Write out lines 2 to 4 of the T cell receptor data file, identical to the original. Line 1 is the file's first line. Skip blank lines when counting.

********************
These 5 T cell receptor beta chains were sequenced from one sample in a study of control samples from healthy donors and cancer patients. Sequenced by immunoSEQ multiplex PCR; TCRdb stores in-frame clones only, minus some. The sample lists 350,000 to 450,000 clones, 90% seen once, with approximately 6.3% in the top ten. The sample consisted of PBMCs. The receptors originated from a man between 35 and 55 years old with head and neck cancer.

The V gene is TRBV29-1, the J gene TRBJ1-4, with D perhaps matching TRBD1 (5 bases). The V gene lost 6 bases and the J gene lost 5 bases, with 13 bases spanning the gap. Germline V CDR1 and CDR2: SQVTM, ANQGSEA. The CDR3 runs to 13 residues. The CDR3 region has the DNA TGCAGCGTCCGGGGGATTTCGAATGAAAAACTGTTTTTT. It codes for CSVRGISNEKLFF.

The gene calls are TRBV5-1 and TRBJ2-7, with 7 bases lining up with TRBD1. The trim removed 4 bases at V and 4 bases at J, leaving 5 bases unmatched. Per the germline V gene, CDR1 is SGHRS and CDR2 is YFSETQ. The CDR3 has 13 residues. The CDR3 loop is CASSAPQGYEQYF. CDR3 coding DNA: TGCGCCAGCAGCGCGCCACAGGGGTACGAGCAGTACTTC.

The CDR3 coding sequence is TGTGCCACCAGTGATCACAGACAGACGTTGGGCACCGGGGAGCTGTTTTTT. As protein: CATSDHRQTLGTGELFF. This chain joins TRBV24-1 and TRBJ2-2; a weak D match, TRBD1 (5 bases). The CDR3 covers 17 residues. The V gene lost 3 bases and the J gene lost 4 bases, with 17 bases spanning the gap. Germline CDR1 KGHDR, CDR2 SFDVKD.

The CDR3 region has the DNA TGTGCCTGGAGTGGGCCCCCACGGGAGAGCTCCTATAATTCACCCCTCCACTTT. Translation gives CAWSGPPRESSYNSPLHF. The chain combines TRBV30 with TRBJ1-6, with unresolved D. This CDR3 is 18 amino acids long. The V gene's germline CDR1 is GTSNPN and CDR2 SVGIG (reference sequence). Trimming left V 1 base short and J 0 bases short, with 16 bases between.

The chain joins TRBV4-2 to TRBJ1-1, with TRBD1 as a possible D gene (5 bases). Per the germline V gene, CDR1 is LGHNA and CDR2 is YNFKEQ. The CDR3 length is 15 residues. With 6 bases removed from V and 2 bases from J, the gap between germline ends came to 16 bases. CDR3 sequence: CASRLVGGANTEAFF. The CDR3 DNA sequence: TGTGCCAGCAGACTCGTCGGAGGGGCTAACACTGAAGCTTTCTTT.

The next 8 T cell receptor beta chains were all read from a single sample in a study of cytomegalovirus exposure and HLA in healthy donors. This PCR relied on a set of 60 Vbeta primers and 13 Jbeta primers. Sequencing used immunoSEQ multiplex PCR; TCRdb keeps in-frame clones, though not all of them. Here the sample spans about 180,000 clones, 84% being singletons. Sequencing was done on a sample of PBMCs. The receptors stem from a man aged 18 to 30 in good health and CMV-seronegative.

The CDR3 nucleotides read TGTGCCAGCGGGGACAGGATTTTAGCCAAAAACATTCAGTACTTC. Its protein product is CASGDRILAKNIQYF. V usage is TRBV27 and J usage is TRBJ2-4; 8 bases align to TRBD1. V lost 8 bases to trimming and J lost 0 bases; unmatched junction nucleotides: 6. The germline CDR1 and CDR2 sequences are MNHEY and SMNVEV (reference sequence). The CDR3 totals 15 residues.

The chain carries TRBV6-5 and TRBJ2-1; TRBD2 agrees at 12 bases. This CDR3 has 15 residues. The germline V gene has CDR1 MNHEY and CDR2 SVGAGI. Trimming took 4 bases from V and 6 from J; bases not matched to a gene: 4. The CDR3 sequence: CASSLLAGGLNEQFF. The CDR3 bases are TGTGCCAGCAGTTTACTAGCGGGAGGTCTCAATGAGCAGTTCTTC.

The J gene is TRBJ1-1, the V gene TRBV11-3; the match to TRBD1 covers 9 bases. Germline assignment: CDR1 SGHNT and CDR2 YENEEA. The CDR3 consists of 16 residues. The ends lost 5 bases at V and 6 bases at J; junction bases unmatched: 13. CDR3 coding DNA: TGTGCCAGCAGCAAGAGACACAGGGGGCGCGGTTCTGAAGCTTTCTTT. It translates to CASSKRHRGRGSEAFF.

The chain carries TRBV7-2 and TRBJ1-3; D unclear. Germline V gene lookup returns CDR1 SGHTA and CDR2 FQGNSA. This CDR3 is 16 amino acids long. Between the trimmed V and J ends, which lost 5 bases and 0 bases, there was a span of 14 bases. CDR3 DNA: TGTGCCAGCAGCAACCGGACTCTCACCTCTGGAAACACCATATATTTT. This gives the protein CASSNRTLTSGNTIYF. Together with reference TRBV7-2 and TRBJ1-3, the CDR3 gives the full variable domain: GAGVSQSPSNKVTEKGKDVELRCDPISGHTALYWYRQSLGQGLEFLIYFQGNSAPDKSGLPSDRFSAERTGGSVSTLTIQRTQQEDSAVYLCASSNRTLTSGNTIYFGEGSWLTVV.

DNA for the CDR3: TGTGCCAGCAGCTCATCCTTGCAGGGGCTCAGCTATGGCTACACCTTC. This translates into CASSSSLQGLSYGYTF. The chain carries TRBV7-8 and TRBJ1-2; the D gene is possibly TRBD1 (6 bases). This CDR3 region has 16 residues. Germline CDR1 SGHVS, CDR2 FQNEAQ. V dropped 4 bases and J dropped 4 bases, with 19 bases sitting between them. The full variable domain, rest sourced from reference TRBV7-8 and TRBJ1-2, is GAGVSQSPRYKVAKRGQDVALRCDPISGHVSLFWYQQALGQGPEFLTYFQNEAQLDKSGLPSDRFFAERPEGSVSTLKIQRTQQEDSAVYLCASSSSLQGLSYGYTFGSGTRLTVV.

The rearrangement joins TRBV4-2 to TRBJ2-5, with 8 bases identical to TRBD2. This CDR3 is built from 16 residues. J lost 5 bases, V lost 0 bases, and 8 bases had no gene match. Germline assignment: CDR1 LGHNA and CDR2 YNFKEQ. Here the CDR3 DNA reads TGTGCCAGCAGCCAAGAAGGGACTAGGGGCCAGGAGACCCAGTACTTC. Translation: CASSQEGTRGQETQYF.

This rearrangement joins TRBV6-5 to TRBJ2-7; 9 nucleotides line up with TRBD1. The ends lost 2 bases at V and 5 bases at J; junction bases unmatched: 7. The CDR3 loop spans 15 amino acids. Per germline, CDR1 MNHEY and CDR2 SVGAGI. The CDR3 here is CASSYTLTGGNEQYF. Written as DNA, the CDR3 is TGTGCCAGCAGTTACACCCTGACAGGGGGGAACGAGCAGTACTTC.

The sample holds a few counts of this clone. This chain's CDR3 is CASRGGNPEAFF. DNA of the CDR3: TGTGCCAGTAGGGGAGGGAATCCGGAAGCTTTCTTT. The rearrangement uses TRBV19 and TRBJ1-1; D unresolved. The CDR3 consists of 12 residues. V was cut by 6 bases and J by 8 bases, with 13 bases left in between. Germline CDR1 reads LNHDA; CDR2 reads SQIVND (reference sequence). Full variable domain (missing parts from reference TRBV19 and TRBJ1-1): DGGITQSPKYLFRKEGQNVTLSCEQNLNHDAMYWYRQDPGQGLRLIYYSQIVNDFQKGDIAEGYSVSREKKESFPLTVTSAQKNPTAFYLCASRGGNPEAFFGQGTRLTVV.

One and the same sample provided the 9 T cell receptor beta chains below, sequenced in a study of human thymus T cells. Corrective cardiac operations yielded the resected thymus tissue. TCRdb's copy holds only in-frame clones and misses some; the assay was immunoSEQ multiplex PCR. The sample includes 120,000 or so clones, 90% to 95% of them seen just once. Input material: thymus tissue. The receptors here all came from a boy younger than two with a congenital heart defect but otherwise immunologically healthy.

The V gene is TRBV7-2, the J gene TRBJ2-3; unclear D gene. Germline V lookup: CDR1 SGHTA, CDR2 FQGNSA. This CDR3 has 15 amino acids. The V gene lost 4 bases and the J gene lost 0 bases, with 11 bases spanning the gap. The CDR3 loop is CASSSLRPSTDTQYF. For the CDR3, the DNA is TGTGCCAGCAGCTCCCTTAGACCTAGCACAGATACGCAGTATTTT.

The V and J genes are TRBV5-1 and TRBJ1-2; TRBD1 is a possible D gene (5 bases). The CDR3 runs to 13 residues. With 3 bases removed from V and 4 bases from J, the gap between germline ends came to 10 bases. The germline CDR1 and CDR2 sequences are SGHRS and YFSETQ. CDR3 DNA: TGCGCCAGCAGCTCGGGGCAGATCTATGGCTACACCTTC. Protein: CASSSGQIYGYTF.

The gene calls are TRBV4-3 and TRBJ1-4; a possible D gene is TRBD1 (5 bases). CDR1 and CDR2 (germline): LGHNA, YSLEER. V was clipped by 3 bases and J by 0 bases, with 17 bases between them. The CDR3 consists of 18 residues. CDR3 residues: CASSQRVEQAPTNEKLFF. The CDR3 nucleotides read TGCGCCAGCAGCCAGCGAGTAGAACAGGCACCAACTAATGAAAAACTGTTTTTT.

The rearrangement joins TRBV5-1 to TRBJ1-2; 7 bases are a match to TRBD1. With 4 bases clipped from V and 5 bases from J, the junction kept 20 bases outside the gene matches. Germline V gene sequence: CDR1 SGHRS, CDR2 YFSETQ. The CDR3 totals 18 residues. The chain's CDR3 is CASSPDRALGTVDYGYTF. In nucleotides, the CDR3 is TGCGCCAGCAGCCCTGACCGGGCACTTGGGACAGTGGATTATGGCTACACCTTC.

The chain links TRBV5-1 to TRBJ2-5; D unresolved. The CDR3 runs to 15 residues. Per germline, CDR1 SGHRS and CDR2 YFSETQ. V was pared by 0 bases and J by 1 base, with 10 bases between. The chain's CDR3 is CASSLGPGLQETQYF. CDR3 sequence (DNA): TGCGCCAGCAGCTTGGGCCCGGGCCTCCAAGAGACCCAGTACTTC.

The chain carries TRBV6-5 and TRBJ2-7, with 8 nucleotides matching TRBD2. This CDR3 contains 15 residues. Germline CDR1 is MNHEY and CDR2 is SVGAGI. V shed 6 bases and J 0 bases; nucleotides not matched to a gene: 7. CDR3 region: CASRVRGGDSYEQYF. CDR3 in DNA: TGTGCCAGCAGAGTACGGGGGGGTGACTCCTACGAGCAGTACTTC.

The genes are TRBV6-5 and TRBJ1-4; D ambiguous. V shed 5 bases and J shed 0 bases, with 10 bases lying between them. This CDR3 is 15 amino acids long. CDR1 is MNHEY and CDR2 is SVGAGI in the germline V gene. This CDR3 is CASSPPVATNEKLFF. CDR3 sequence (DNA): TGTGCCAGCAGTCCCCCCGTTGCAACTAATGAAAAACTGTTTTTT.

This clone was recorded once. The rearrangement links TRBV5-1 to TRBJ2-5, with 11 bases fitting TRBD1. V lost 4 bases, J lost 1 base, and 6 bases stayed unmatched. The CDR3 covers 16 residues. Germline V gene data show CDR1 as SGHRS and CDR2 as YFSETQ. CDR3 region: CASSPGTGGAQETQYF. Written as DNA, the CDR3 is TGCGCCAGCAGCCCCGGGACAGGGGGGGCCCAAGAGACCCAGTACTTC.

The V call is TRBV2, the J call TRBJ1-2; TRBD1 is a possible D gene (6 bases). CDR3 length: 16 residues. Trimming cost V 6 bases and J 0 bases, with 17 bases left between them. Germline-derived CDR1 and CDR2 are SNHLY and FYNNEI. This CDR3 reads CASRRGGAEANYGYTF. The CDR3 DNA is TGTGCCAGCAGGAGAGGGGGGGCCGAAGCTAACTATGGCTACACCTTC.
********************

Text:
The V gene is TRBV29-1, the J gene TRBJ1-4, with D perhaps matching TRBD1 (5 bases). The V gene lost 6 bases and the J gene lost 5 bases, with 13 bases spanning the gap. Germline V CDR1 and CDR2: SQVTM, ANQGSEA. The CDR3 runs to 13 residues. The CDR3 region has the DNA TGCAGCGTCCGGGGGATTTCGAATGAAAAACTGTTTTTT. It codes for CSVRGISNEKLFF.

The gene calls are TRBV5-1 and TRBJ2-7, with 7 bases lining up with TRBD1. The trim removed 4 bases at V and 4 bases at J, leaving 5 bases unmatched. Per the germline V gene, CDR1 is SGHRS and CDR2 is YFSETQ. The CDR3 has 13 residues. The CDR3 loop is CASSAPQGYEQYF. CDR3 coding DNA: TGCGCCAGCAGCGCGCCACAGGGGTACGAGCAGTACTTC.

The CDR3 coding sequence is TGTGCCACCAGTGATCACAGACAGACGTTGGGCACCGGGGAGCTGTTTTTT. As protein: CATSDHRQTLGTGELFF. This chain joins TRBV24-1 and TRBJ2-2; a weak D match, TRBD1 (5 bases). The CDR3 covers 17 residues. The V gene lost 3 bases and the J gene lost 4 bases, with 17 bases spanning the gap. Germline CDR1 KGHDR, CDR2 SFDVKD.